Secretary of Defense Jim Mattis says that these flights are only an issue because China made these seas global hot spots. “If it was 20 years ago and had they not militarized those features there it would have been just another bomber on its way to Diego Garcia or wherever,” he explained on Sept. 26, 2018.

This article originally appeared on Business Insider. Follow @BusinessInsider on Twitter.

MIGHTY HISTORY

This flawed government report triggered nuclear panic in Cold War

Anyone who survived the Cold War likely remembers the fear that, with almost no notice, an endless rain of Soviet missiles and bombs could begin that would end the war. Even if your city wasn’t hit, the number of nukes that America and Russia would have exchanged would have ended the war. But there was a problem: the Soviet Union had a tiny fraction of the missiles necessary. The confusion can be traced back to one flawed report.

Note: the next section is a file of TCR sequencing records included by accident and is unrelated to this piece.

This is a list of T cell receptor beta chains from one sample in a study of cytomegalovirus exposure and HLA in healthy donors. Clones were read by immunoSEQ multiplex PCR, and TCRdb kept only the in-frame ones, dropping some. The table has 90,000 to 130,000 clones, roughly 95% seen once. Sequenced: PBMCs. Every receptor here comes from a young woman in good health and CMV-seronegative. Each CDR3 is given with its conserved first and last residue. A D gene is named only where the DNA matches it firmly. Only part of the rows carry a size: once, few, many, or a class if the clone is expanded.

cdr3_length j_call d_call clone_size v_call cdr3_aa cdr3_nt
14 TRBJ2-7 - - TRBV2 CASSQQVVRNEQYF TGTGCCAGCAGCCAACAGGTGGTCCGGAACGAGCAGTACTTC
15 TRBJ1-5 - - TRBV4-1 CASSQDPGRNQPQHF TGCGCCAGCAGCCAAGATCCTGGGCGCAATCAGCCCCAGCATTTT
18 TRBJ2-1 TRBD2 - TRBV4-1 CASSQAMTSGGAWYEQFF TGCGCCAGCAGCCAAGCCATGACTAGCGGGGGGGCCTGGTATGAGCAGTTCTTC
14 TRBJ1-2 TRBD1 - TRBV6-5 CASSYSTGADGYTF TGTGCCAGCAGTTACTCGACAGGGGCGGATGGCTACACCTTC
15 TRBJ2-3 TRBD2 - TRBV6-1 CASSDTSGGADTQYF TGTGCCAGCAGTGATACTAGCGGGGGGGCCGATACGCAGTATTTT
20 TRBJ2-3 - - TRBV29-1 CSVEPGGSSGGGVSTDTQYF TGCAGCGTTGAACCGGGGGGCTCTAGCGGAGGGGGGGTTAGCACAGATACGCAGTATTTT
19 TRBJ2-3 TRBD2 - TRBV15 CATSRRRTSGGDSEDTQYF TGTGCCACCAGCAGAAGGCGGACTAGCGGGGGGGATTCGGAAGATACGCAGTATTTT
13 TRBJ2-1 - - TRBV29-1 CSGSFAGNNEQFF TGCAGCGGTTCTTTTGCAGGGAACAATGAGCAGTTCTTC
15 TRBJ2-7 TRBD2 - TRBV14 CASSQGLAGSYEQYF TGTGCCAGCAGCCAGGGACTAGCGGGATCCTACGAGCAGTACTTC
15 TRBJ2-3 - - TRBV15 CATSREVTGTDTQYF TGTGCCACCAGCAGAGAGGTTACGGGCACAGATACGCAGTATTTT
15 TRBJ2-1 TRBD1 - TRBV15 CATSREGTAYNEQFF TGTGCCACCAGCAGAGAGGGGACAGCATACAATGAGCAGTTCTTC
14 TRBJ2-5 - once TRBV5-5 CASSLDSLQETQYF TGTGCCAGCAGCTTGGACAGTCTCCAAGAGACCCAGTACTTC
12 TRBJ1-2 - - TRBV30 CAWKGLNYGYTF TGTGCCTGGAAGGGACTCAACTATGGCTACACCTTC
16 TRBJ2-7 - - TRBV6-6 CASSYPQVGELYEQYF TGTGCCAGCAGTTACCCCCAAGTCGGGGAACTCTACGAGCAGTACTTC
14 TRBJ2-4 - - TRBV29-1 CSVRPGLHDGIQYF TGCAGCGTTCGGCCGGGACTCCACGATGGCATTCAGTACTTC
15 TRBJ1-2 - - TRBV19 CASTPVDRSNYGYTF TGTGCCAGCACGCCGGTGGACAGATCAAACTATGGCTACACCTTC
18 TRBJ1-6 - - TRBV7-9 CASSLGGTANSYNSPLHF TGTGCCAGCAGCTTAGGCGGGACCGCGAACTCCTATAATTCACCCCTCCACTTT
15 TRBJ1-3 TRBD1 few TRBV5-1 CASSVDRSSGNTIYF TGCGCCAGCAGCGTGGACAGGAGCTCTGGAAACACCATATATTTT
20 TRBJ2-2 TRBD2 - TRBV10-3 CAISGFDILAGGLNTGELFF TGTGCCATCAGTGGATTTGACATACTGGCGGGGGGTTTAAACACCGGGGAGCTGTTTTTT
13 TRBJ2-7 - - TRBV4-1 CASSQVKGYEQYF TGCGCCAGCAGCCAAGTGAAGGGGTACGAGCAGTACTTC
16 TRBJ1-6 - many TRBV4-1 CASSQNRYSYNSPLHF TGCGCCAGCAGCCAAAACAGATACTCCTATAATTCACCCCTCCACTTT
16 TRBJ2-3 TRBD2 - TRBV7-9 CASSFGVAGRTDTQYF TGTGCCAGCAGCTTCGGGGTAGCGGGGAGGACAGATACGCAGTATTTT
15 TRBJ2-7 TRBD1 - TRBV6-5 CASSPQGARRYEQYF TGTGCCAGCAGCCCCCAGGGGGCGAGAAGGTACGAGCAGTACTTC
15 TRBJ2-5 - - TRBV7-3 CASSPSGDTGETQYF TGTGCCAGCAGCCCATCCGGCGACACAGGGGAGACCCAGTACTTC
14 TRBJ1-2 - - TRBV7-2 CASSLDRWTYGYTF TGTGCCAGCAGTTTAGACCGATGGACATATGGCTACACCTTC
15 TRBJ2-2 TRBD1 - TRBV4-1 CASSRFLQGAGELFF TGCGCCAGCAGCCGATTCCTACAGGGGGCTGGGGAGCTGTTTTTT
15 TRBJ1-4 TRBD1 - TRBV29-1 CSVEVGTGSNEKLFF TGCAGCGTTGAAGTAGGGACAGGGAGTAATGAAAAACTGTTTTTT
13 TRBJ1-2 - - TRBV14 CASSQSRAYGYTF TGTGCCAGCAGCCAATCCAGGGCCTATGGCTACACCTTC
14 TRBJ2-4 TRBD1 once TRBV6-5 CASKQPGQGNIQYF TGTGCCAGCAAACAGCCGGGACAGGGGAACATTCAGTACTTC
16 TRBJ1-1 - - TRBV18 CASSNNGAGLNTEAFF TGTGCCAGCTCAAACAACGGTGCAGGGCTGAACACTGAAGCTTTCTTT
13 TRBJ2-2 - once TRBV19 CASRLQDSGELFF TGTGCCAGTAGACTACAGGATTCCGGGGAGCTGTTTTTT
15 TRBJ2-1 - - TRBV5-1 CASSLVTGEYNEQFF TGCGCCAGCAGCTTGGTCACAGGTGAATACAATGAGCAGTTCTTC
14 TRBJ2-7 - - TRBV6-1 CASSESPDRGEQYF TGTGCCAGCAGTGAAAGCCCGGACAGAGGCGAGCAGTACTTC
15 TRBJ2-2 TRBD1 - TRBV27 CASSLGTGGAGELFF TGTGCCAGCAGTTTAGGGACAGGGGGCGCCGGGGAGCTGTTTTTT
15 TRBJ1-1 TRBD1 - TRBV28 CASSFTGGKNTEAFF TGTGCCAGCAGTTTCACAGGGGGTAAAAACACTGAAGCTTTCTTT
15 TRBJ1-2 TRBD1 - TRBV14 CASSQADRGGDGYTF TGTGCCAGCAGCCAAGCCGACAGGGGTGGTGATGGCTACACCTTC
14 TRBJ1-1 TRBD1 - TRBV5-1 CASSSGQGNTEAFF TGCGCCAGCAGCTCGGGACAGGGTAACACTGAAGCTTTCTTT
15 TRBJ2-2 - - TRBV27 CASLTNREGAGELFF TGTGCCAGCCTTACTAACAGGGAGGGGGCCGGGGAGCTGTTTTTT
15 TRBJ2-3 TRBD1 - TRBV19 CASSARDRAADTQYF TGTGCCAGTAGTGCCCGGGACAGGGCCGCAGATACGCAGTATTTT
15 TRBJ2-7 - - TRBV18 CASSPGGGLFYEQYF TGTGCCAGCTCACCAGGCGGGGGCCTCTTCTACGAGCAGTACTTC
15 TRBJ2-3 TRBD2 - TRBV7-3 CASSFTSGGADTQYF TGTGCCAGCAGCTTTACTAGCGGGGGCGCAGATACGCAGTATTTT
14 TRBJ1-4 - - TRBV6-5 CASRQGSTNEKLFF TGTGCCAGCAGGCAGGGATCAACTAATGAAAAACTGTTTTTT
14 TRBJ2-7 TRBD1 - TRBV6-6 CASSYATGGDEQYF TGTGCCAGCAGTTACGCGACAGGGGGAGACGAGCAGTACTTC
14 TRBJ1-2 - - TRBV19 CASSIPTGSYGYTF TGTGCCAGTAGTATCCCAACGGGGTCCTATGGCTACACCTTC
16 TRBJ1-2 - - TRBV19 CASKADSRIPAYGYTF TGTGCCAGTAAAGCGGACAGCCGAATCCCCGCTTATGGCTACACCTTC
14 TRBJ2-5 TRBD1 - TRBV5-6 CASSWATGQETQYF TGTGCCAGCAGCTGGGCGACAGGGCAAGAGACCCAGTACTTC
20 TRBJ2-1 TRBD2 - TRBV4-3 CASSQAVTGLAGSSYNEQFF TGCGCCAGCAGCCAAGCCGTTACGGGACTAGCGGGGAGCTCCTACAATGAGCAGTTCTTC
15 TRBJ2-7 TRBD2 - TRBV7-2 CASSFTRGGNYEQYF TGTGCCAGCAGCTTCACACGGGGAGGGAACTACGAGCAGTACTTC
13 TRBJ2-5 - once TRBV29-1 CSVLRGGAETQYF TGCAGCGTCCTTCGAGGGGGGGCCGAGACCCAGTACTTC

In the early 1950s, rumors were growing that the Soviet Union was developing better ballistic missiles, massive weapons that took off, reached a high altitude, and then fell on or near a specified target. Early ballistic missiles were used in World War II, and they were unguided and crude weapons.

But the U.S. and Russia had seized as many German scientists as they could in the closing days of World War II, and the U.S. and the Soviet Union were each suspicious of what the other was doing with the co-opted scientists. If the Soviet Union was concentrating on missile research, they could beat America to space, and they might get a massive missile arsenal that could deliver nuclear warheads by the dozens.

And then the Soviets launched a missile test, sending a ballistic missile 3,000 miles across Siberia and other Soviet territories.